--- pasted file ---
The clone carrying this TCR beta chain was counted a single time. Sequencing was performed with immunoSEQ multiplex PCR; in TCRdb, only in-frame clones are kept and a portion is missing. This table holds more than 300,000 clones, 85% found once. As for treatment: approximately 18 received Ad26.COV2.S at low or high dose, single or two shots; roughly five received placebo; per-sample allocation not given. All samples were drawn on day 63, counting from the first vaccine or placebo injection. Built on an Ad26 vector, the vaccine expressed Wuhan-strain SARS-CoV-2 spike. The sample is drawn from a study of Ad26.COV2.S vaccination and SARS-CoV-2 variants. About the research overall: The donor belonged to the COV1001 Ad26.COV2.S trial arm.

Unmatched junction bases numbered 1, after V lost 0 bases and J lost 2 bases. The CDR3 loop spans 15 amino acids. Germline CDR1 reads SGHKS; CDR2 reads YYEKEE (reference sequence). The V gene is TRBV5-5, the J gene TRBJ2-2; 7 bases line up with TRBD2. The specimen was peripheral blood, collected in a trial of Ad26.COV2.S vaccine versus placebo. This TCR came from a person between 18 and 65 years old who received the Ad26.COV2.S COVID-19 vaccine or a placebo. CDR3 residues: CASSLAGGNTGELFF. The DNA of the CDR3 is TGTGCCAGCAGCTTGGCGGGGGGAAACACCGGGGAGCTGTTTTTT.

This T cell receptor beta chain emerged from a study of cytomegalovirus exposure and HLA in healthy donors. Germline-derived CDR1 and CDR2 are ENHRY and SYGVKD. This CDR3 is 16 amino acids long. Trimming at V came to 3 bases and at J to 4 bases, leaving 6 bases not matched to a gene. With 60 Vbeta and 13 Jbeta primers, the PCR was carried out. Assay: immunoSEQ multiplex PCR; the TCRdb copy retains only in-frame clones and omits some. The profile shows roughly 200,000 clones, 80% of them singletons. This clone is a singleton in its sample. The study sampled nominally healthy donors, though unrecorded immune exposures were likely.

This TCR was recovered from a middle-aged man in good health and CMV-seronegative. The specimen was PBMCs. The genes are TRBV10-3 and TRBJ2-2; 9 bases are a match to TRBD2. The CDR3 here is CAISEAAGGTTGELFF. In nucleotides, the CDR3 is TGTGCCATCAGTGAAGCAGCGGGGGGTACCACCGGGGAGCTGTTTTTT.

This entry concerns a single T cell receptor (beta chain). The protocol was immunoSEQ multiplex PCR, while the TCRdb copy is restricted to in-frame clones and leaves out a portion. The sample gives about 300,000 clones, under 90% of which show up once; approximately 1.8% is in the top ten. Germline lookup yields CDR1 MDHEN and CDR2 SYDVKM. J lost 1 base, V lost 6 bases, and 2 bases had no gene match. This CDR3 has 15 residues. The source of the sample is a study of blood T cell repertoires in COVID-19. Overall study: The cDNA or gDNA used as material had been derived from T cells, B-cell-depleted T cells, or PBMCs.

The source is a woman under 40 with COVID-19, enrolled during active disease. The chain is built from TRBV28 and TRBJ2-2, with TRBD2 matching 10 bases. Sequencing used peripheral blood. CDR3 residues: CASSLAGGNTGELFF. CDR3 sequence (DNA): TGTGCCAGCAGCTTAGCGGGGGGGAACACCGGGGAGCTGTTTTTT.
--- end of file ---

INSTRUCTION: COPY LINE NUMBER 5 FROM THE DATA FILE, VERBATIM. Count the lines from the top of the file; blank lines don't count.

This entry concerns a single T cell receptor (beta chain). The protocol was immunoSEQ multiplex PCR, while the TCRdb copy is restricted to in-frame clones and leaves out a portion. The sample gives about 300,000 clones, under 90% of which show up once; approximately 1.8% is in the top ten. Germline lookup yields CDR1 MDHEN and CDR2 SYDVKM. J lost 1 base, V lost 6 bases, and 2 bases had no gene match. This CDR3 has 15 residues. The source of the sample is a study of blood T cell repertoires in COVID-19. Overall study: The cDNA or gDNA used as material had been derived from T cells, B-cell-depleted T cells, or PBMCs.